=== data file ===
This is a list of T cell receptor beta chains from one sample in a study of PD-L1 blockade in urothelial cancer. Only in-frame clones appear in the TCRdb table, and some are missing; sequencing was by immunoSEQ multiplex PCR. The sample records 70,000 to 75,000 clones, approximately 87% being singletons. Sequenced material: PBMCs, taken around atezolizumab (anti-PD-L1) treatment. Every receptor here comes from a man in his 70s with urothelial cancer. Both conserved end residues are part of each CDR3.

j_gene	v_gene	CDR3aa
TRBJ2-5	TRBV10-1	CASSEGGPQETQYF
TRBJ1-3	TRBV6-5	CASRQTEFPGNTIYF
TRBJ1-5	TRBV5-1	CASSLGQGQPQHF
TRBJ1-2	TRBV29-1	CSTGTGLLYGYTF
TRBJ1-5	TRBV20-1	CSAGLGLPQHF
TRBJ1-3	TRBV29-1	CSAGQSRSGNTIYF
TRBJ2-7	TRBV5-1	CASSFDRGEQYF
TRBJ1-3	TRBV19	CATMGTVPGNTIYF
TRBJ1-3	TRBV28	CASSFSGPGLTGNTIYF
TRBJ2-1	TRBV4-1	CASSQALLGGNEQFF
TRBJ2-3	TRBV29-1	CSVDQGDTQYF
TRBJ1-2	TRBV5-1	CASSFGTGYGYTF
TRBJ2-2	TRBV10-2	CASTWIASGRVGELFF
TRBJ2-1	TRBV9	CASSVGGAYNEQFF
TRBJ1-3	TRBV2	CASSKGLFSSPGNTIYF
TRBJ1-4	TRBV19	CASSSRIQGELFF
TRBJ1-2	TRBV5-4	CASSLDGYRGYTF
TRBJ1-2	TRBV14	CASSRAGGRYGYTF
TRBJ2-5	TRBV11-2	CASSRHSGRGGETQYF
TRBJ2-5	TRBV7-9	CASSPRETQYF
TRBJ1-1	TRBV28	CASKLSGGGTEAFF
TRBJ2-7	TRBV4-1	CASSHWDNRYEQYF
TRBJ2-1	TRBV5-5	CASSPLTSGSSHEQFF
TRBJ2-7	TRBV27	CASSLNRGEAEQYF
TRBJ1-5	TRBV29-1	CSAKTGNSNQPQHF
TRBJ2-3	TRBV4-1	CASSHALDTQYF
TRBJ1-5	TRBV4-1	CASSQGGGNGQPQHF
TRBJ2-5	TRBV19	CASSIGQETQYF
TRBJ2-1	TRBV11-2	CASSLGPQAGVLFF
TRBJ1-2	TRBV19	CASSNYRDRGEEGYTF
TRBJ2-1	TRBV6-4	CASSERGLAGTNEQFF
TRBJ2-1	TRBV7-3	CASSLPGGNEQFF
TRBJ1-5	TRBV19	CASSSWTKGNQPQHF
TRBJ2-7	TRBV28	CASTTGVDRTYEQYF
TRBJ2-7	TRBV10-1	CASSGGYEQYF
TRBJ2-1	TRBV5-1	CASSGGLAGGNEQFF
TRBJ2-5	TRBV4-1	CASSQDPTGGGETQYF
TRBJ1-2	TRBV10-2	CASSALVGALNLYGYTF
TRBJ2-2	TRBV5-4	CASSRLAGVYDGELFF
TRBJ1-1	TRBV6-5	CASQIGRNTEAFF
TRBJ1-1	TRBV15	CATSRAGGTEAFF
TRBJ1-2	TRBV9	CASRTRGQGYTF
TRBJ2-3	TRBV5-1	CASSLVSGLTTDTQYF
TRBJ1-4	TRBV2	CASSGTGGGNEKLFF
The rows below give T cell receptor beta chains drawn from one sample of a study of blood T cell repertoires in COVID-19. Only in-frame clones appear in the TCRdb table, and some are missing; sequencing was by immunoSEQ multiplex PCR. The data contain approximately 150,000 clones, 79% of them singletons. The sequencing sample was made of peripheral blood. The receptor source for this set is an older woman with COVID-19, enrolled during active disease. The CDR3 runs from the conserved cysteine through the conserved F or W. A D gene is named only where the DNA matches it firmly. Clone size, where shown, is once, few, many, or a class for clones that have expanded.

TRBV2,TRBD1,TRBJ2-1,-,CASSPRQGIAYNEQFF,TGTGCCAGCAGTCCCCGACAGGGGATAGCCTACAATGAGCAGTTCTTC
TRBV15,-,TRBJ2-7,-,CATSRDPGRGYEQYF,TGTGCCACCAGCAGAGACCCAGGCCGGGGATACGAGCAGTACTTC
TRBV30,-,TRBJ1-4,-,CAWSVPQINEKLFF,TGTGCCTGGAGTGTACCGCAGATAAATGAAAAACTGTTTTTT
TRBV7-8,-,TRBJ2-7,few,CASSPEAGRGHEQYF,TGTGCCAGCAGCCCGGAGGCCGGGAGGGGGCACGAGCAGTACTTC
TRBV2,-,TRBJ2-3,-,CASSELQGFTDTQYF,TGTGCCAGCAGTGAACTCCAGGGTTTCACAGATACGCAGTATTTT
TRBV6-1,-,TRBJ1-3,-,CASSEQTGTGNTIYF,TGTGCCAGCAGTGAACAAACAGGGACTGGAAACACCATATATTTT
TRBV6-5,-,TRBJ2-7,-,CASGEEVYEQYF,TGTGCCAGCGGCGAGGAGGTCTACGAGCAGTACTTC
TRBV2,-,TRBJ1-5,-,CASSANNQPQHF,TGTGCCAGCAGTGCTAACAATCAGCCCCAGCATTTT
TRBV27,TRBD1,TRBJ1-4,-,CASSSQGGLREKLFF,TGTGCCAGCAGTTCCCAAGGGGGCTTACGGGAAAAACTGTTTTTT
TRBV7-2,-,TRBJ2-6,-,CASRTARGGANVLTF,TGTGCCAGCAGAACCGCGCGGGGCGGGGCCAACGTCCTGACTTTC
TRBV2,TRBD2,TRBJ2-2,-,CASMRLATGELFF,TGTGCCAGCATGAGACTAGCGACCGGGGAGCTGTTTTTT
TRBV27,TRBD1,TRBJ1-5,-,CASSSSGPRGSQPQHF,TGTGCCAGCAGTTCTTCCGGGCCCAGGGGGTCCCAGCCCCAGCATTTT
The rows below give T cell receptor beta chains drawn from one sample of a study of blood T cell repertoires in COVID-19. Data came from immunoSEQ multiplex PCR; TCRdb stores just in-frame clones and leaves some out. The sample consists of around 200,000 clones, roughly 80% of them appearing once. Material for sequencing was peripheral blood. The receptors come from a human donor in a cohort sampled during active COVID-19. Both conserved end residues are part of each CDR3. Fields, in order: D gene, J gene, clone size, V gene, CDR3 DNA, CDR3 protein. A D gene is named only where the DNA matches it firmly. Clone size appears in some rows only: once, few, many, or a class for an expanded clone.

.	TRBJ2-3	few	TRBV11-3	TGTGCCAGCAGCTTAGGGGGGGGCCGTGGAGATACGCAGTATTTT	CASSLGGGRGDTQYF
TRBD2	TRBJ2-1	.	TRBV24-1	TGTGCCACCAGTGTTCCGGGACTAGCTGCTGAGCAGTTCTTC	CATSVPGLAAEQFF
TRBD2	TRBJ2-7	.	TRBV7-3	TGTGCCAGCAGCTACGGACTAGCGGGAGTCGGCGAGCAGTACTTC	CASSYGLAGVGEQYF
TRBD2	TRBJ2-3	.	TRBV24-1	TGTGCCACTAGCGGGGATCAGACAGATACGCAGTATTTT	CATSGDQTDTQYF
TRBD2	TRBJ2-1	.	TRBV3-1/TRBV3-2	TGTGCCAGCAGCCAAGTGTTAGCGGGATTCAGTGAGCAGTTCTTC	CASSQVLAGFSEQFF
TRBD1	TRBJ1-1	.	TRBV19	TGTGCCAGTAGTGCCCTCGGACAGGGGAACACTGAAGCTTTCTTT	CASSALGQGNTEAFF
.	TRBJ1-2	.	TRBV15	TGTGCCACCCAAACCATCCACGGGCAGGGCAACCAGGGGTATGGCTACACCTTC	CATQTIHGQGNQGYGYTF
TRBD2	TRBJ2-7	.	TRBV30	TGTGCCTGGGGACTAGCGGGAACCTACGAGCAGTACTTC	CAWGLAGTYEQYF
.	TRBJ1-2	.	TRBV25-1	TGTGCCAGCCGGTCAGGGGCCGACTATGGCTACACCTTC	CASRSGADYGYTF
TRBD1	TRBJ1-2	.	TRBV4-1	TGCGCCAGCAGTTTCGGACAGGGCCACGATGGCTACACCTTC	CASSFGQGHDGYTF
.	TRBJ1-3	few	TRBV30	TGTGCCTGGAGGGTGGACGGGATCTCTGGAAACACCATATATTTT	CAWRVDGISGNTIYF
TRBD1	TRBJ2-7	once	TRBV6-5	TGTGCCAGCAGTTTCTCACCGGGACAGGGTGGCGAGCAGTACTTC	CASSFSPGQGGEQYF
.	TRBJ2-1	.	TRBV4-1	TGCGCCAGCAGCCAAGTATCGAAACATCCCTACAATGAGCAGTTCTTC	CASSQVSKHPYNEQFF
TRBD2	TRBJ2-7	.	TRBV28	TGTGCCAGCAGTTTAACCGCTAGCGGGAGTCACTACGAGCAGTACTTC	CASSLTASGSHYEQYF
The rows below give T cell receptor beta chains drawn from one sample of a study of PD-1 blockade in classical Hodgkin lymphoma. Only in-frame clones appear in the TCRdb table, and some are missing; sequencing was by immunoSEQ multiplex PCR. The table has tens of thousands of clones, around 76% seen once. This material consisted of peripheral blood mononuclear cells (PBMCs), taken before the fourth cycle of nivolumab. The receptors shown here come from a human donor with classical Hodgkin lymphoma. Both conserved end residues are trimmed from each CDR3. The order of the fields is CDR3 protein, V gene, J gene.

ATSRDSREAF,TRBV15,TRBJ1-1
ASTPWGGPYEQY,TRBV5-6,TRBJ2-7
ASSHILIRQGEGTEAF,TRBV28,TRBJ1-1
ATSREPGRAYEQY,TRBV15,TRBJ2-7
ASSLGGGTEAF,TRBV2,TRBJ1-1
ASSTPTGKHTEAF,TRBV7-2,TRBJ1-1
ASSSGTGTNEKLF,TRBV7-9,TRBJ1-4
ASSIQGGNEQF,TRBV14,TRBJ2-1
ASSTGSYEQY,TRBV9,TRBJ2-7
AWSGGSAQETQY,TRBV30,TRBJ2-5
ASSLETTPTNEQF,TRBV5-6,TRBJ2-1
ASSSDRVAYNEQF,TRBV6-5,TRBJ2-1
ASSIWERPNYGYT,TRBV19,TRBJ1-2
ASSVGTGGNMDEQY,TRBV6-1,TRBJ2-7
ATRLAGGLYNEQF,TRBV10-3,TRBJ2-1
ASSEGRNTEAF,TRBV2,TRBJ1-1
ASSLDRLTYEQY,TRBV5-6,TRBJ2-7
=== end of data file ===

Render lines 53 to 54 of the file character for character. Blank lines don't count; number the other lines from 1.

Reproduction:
TRBV6-1,-,TRBJ1-3,-,CASSEQTGTGNTIYF,TGTGCCAGCAGTGAACAAACAGGGACTGGAAACACCATATATTTT
TRBV6-5,-,TRBJ2-7,-,CASGEEVYEQYF,TGTGCCAGCGGCGAGGAGGTCTACGAGCAGTACTTC